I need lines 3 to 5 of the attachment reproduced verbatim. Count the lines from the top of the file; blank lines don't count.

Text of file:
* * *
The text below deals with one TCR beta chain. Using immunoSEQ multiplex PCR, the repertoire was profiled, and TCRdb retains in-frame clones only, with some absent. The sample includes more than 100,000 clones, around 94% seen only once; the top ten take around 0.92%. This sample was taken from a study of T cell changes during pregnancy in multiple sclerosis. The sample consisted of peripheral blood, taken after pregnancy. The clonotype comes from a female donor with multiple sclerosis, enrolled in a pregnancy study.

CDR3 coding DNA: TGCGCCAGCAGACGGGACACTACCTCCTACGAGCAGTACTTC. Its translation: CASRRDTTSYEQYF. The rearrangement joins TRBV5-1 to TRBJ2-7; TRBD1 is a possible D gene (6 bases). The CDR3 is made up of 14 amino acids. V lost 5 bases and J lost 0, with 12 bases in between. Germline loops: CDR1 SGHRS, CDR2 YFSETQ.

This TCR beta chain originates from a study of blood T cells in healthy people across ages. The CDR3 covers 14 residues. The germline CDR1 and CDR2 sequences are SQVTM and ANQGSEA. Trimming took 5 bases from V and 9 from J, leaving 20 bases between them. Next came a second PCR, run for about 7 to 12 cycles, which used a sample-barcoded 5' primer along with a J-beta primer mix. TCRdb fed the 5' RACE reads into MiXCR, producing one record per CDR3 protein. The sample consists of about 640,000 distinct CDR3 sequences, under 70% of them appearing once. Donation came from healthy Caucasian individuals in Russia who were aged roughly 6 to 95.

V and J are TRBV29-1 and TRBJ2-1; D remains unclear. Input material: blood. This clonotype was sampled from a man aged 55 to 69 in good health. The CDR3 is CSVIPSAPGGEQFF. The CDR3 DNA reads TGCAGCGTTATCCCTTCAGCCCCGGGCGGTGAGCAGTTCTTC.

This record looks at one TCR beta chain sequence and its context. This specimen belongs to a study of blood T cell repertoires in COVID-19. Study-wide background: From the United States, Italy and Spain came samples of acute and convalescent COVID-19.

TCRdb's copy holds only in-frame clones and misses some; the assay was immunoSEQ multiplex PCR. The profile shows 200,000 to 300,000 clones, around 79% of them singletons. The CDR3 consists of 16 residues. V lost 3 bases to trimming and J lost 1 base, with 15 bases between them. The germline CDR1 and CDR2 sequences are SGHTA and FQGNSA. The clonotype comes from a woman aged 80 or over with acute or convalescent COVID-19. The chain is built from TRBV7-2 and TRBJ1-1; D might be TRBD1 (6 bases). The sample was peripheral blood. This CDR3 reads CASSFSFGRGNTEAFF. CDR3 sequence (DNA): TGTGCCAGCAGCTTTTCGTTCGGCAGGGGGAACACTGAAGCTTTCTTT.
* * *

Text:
This TCR beta chain originates from a study of blood T cells in healthy people across ages. The CDR3 covers 14 residues. The germline CDR1 and CDR2 sequences are SQVTM and ANQGSEA. Trimming took 5 bases from V and 9 from J, leaving 20 bases between them. Next came a second PCR, run for about 7 to 12 cycles, which used a sample-barcoded 5' primer along with a J-beta primer mix. TCRdb fed the 5' RACE reads into MiXCR, producing one record per CDR3 protein. The sample consists of about 640,000 distinct CDR3 sequences, under 70% of them appearing once. Donation came from healthy Caucasian individuals in Russia who were aged roughly 6 to 95.

V and J are TRBV29-1 and TRBJ2-1; D remains unclear. Input material: blood. This clonotype was sampled from a man aged 55 to 69 in good health. The CDR3 is CSVIPSAPGGEQFF. The CDR3 DNA reads TGCAGCGTTATCCCTTCAGCCCCGGGCGGTGAGCAGTTCTTC.

This record looks at one TCR beta chain sequence and its context. This specimen belongs to a study of blood T cell repertoires in COVID-19. Study-wide background: From the United States, Italy and Spain came samples of acute and convalescent COVID-19.